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“Abolish bridge tolls” says small business federation

Temperatures are apparently rising among the small business community over tolls charged to use the major river crossings in England and Wales. Although not all businesses are affected, the Federation of Small Businesses wants road tolls abolished in England and Wales, following the lead of the Scottish Executive.

“After years of FSB lobbying, the Scottish government abolished bridge tolls on the Tay and Forth bridges, meaning there are no longer tolls on any Scottish bridges. This followed the abolition of the Skye Bridge toll in 2004. The move has been seen as helping to even things out between firms (and local communities) that previously had to use the bridges and those that didn’t, and tolls had been seen as a barrier to business and a tax on enterprise.

“The issue is likely to step up a gear following the FSB’s National Conference in Newport, Wales in March. Not only will many delegates ‘sample’ one of the most contentious tolls themselves – it now costs £5.40 per car to drive over the Severn bridges into Wales, with the charge only payable when you drive westwards from England – but the Welsh Policy Team aims to carry out research in conjunction with Aberystwyth University, to determine whether the Severn tolls are having an economic impact on Wales.

“Meanwhile, people in South Wales are continuing to rebel against tolls on bridges, with businesses in South and West Wales at a disadvantage compared with their counterparts on the Bristol side of the Severn. The FSB’s South Wales region wants to highlight the impact of tolls, especially given the reliance of their country on tourism and logistics, with the decline in traditional heavy industry – and the dependence on the Severn bridge for much economic activity.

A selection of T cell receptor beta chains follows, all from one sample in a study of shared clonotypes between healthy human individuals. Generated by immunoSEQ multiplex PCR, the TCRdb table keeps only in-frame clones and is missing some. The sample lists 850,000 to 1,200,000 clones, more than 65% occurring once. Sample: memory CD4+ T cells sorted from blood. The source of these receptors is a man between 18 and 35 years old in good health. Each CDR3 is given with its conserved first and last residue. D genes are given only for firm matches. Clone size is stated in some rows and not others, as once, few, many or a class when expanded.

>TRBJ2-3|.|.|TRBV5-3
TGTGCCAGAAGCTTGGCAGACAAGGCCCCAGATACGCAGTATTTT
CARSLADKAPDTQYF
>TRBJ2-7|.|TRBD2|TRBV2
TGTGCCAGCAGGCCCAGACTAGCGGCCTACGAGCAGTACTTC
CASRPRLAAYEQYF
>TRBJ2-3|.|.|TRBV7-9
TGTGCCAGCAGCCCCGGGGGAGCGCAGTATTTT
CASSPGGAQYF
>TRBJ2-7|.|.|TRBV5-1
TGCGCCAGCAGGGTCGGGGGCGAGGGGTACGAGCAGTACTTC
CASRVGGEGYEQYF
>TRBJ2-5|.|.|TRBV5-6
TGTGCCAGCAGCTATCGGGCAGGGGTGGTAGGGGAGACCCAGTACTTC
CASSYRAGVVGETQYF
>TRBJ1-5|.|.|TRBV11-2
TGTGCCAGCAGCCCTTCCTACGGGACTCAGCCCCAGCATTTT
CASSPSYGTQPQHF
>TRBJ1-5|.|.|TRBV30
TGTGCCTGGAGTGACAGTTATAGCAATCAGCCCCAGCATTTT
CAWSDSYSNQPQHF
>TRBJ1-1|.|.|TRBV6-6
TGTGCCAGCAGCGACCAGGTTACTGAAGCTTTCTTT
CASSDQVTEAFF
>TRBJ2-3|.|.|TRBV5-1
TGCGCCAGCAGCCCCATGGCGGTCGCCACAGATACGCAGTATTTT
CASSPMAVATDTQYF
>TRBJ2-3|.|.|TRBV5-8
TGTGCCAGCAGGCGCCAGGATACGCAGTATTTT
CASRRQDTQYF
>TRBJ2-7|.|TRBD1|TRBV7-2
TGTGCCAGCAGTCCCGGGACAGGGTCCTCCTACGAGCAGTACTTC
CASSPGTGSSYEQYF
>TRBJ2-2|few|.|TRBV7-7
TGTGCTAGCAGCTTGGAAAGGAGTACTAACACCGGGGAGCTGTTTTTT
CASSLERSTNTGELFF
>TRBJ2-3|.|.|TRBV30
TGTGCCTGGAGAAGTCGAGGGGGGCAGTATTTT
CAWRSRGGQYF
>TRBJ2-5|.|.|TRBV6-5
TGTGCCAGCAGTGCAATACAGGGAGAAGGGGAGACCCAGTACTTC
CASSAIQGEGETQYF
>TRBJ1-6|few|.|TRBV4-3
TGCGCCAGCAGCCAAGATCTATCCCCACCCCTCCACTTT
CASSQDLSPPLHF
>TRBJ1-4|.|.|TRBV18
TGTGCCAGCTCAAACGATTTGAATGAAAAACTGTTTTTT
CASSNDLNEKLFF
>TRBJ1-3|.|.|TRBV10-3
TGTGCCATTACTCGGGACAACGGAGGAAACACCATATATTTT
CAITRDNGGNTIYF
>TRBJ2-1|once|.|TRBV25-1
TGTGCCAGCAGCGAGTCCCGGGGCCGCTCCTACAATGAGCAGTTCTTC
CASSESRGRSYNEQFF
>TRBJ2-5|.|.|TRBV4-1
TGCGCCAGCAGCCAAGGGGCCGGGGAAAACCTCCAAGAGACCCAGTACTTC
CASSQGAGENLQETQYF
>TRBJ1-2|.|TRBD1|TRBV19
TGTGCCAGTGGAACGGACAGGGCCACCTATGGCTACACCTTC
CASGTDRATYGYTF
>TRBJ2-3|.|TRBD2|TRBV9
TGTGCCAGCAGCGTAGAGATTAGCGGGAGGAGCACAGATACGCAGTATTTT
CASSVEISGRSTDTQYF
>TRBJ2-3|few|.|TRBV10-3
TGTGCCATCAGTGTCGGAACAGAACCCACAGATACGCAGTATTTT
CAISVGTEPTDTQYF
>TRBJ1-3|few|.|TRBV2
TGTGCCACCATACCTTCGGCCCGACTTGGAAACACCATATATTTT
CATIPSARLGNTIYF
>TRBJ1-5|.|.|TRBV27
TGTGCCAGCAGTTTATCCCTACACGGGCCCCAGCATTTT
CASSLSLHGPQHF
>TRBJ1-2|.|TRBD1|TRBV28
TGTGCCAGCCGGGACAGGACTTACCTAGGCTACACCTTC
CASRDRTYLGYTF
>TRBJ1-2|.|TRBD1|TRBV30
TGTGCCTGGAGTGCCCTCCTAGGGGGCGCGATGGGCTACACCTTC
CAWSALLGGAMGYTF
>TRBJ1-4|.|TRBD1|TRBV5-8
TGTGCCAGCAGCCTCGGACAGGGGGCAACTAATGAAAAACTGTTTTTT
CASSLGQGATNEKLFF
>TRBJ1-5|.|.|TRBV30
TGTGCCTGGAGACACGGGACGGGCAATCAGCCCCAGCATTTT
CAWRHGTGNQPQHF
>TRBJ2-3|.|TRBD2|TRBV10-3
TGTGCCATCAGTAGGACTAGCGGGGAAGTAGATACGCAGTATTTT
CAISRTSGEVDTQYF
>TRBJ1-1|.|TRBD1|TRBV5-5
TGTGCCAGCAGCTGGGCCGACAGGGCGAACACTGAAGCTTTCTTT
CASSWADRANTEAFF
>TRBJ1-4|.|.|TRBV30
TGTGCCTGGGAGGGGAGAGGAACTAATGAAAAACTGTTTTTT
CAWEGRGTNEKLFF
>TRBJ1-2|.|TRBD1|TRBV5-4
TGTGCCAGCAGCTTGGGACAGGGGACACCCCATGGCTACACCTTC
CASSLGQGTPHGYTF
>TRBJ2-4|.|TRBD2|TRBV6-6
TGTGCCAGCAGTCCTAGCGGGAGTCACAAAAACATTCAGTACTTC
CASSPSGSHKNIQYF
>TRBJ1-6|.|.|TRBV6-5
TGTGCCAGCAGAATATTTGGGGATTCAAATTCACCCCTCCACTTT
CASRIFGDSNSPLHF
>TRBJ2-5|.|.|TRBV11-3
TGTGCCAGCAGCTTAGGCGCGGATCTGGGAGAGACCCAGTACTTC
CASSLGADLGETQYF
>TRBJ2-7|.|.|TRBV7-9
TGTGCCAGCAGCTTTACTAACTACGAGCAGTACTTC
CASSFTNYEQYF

“Chris Glen, FSB transport committee chair, said: ‘Transport presents a significant cost for small businesses and it is essential that the government finds ways to relieve this burden to increase competitiveness. ‘The FSB urges the government to follow the Scottish example and legislate to abolish tolls on bridges, tunnels and crossings, where there are no toll-free alternatives. This move would free up businesses to grow and create more jobs. The resulting economic growth would generate more funds for the government to spend on more and better roads. It should be a priority.’ “

The Welsh business people have a point, but…

The added transport costs due to the tolls are reflected in rents and land prices. There is a lot to be said for getting rid of tolls but the money saved by the businesses will quickly be reflected in rising rentals. In fact, the rents can be expected to rise by precisely the amount of the toll that will no longer have to be paid, in what will be a text-book example of the workings of Ricardo’s Law of Rent. If there is no system of land value taxation in place, along the lines we advocate, abolishing the tolls is just a hand-out to landowners. What’s the point?

Link to FSB web page